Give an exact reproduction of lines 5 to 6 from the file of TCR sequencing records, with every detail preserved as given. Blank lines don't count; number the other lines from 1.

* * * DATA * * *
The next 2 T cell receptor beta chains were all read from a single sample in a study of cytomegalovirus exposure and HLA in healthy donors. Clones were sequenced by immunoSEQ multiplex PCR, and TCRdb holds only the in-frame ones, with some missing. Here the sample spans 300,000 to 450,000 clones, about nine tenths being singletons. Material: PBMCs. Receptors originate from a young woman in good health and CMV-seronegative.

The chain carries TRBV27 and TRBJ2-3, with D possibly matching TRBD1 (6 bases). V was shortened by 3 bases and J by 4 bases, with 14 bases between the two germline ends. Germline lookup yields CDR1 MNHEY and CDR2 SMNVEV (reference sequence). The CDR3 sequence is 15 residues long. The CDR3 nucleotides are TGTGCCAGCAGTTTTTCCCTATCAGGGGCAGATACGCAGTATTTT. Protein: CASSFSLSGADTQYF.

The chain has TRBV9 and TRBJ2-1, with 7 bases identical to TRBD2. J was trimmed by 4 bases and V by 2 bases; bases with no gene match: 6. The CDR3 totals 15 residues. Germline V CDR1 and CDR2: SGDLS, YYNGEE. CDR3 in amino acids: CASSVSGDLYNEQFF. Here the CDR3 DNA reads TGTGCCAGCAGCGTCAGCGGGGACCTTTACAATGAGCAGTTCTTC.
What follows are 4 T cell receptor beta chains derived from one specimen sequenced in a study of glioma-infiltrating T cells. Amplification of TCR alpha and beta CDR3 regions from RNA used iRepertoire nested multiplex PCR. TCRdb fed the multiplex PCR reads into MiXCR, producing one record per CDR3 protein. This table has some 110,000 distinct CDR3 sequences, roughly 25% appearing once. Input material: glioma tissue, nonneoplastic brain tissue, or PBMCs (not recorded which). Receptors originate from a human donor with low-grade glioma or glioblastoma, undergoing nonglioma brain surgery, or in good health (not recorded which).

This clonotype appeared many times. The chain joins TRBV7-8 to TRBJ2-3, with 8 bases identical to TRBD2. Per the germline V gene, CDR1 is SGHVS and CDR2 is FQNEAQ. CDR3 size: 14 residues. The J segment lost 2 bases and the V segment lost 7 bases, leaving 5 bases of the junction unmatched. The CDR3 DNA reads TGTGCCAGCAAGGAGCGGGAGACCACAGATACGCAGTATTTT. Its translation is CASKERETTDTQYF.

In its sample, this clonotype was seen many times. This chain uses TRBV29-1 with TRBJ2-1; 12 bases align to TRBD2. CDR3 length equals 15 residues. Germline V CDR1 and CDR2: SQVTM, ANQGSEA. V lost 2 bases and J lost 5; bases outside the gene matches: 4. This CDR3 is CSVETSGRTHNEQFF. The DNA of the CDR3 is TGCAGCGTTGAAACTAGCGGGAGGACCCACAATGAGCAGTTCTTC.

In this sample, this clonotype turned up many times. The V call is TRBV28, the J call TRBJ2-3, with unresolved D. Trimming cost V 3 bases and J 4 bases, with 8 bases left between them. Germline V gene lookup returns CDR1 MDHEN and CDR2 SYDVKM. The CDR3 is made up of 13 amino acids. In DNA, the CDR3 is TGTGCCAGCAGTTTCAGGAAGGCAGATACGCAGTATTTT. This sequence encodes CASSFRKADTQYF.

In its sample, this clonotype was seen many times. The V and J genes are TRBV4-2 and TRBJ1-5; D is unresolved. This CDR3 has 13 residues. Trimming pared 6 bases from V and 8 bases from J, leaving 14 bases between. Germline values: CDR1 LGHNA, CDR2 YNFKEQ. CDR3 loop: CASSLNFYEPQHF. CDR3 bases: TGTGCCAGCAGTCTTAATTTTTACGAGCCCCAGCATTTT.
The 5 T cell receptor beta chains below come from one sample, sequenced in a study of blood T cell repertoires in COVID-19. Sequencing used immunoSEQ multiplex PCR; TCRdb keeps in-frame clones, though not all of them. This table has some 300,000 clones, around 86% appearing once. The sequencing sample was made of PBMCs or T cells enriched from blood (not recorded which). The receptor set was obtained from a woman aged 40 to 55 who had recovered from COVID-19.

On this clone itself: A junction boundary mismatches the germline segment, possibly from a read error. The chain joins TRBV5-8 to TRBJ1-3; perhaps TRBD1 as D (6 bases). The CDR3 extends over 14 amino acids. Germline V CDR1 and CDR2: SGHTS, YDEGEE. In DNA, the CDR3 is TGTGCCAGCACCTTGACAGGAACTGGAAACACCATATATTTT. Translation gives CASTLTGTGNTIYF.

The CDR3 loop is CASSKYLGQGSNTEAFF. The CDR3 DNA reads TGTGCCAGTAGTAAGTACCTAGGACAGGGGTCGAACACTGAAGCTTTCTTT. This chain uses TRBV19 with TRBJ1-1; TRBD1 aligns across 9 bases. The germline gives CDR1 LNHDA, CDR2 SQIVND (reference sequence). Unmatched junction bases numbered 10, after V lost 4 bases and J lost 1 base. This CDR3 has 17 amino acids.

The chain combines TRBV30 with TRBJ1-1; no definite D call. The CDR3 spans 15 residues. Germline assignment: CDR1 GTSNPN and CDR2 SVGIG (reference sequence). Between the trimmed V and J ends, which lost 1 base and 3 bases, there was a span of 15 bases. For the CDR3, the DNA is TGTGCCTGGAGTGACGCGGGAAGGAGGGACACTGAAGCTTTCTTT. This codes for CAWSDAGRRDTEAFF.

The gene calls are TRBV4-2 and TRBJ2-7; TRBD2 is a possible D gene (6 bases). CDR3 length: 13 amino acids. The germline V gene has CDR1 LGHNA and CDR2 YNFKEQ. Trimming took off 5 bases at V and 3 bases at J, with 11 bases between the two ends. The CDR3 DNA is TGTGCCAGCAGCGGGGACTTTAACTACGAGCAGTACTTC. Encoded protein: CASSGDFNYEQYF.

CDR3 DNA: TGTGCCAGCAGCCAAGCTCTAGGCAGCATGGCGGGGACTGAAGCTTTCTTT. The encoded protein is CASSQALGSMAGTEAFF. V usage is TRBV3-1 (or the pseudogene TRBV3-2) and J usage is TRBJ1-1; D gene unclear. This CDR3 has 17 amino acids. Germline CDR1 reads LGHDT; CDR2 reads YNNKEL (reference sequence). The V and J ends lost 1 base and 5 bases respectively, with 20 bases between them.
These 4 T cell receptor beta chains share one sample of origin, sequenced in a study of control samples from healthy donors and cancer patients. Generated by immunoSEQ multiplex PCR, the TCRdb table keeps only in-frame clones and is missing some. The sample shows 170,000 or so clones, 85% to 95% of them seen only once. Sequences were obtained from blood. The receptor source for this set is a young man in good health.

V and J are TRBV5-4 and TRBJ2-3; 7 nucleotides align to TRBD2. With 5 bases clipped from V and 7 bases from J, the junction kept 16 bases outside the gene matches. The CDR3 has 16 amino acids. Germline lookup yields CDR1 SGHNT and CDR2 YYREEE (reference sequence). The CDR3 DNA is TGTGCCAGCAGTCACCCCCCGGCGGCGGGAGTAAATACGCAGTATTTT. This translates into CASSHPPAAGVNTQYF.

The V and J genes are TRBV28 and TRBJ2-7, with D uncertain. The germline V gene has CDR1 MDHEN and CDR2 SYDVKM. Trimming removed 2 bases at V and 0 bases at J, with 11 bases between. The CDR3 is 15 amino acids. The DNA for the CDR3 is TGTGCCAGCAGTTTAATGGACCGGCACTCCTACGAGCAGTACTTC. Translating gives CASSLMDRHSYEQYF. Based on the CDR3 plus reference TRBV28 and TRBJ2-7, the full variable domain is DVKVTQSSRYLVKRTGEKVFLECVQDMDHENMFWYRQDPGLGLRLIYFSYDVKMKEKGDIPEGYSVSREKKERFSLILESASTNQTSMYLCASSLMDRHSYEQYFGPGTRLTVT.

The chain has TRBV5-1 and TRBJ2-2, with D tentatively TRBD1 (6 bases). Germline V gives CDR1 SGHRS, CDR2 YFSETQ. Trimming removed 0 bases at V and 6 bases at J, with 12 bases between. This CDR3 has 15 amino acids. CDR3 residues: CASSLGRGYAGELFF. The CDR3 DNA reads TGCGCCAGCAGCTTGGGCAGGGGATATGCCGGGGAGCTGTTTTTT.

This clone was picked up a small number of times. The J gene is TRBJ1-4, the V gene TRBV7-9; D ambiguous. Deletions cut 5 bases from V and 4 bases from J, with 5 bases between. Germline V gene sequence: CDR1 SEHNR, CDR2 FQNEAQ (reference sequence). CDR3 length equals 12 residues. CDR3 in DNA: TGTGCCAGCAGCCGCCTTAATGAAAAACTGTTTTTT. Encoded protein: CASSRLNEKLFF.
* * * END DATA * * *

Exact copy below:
This clonotype appeared many times. The chain joins TRBV7-8 to TRBJ2-3, with 8 bases identical to TRBD2. Per the germline V gene, CDR1 is SGHVS and CDR2 is FQNEAQ. CDR3 size: 14 residues. The J segment lost 2 bases and the V segment lost 7 bases, leaving 5 bases of the junction unmatched. The CDR3 DNA reads TGTGCCAGCAAGGAGCGGGAGACCACAGATACGCAGTATTTT. Its translation is CASKERETTDTQYF.

In its sample, this clonotype was seen many times. This chain uses TRBV29-1 with TRBJ2-1; 12 bases align to TRBD2. CDR3 length equals 15 residues. Germline V CDR1 and CDR2: SQVTM, ANQGSEA. V lost 2 bases and J lost 5; bases outside the gene matches: 4. This CDR3 is CSVETSGRTHNEQFF. The DNA of the CDR3 is TGCAGCGTTGAAACTAGCGGGAGGACCCACAATGAGCAGTTCTTC.